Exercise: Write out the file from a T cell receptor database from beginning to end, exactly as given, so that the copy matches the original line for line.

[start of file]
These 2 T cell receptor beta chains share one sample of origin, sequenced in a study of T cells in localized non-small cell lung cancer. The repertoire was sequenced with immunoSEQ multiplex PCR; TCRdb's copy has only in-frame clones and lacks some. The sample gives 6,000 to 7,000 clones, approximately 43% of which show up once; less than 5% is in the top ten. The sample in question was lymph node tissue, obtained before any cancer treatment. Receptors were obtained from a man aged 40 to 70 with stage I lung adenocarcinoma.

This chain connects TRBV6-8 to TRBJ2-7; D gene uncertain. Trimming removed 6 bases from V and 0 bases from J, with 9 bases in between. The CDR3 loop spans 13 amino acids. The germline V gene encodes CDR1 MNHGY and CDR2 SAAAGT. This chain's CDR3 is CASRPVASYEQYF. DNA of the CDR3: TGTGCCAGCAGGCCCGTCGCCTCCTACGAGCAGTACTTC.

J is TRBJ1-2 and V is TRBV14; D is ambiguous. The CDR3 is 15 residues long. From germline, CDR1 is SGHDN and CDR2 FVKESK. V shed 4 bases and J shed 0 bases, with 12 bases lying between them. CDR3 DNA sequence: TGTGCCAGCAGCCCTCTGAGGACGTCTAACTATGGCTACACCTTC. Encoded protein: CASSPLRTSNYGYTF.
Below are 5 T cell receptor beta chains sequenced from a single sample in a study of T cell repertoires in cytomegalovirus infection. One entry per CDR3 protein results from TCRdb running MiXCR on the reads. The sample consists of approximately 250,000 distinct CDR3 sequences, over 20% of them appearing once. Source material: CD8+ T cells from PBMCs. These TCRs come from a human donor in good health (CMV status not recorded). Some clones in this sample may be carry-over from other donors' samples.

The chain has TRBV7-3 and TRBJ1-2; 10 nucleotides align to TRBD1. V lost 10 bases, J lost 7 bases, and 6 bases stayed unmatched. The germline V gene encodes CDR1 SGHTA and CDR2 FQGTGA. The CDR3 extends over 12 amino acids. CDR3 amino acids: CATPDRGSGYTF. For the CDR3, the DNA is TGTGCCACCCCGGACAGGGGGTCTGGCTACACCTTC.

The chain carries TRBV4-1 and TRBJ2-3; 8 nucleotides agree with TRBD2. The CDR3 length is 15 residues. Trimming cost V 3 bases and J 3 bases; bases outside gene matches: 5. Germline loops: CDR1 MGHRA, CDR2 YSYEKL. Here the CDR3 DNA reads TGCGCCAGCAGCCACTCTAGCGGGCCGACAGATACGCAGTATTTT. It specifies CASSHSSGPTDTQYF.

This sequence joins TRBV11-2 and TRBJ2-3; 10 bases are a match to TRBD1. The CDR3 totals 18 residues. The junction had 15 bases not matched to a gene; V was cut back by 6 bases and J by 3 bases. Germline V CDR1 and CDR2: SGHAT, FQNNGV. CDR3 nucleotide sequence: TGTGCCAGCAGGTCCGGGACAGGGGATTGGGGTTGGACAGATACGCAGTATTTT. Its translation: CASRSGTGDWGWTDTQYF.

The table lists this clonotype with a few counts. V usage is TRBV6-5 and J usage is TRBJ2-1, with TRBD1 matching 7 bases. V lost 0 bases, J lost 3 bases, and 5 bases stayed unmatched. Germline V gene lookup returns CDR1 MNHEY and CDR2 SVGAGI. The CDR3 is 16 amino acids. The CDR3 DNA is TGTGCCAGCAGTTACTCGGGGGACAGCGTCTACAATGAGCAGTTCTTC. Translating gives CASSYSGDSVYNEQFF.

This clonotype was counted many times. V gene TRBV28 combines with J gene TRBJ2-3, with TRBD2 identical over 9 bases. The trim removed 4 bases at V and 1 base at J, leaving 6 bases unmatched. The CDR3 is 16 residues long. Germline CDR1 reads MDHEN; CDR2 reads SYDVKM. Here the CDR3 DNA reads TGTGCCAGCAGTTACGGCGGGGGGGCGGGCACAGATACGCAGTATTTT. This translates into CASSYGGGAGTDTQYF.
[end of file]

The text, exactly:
These 2 T cell receptor beta chains share one sample of origin, sequenced in a study of T cells in localized non-small cell lung cancer. The repertoire was sequenced with immunoSEQ multiplex PCR; TCRdb's copy has only in-frame clones and lacks some. The sample gives 6,000 to 7,000 clones, approximately 43% of which show up once; less than 5% is in the top ten. The sample in question was lymph node tissue, obtained before any cancer treatment. Receptors were obtained from a man aged 40 to 70 with stage I lung adenocarcinoma.

This chain connects TRBV6-8 to TRBJ2-7; D gene uncertain. Trimming removed 6 bases from V and 0 bases from J, with 9 bases in between. The CDR3 loop spans 13 amino acids. The germline V gene encodes CDR1 MNHGY and CDR2 SAAAGT. This chain's CDR3 is CASRPVASYEQYF. DNA of the CDR3: TGTGCCAGCAGGCCCGTCGCCTCCTACGAGCAGTACTTC.

J is TRBJ1-2 and V is TRBV14; D is ambiguous. The CDR3 is 15 residues long. From germline, CDR1 is SGHDN and CDR2 FVKESK. V shed 4 bases and J shed 0 bases, with 12 bases lying between them. CDR3 DNA sequence: TGTGCCAGCAGCCCTCTGAGGACGTCTAACTATGGCTACACCTTC. Encoded protein: CASSPLRTSNYGYTF.
Below are 5 T cell receptor beta chains sequenced from a single sample in a study of T cell repertoires in cytomegalovirus infection. One entry per CDR3 protein results from TCRdb running MiXCR on the reads. The sample consists of approximately 250,000 distinct CDR3 sequences, over 20% of them appearing once. Source material: CD8+ T cells from PBMCs. These TCRs come from a human donor in good health (CMV status not recorded). Some clones in this sample may be carry-over from other donors' samples.

The chain has TRBV7-3 and TRBJ1-2; 10 nucleotides align to TRBD1. V lost 10 bases, J lost 7 bases, and 6 bases stayed unmatched. The germline V gene encodes CDR1 SGHTA and CDR2 FQGTGA. The CDR3 extends over 12 amino acids. CDR3 amino acids: CATPDRGSGYTF. For the CDR3, the DNA is TGTGCCACCCCGGACAGGGGGTCTGGCTACACCTTC.

The chain carries TRBV4-1 and TRBJ2-3; 8 nucleotides agree with TRBD2. The CDR3 length is 15 residues. Trimming cost V 3 bases and J 3 bases; bases outside gene matches: 5. Germline loops: CDR1 MGHRA, CDR2 YSYEKL. Here the CDR3 DNA reads TGCGCCAGCAGCCACTCTAGCGGGCCGACAGATACGCAGTATTTT. It specifies CASSHSSGPTDTQYF.

This sequence joins TRBV11-2 and TRBJ2-3; 10 bases are a match to TRBD1. The CDR3 totals 18 residues. The junction had 15 bases not matched to a gene; V was cut back by 6 bases and J by 3 bases. Germline V CDR1 and CDR2: SGHAT, FQNNGV. CDR3 nucleotide sequence: TGTGCCAGCAGGTCCGGGACAGGGGATTGGGGTTGGACAGATACGCAGTATTTT. Its translation: CASRSGTGDWGWTDTQYF.

The table lists this clonotype with a few counts. V usage is TRBV6-5 and J usage is TRBJ2-1, with TRBD1 matching 7 bases. V lost 0 bases, J lost 3 bases, and 5 bases stayed unmatched. Germline V gene lookup returns CDR1 MNHEY and CDR2 SVGAGI. The CDR3 is 16 amino acids. The CDR3 DNA is TGTGCCAGCAGTTACTCGGGGGACAGCGTCTACAATGAGCAGTTCTTC. Translating gives CASSYSGDSVYNEQFF.

This clonotype was counted many times. V gene TRBV28 combines with J gene TRBJ2-3, with TRBD2 identical over 9 bases. The trim removed 4 bases at V and 1 base at J, leaving 6 bases unmatched. The CDR3 is 16 residues long. Germline CDR1 reads MDHEN; CDR2 reads SYDVKM. Here the CDR3 DNA reads TGTGCCAGCAGTTACGGCGGGGGGGCGGGCACAGATACGCAGTATTTT. This translates into CASSYGGGAGTDTQYF.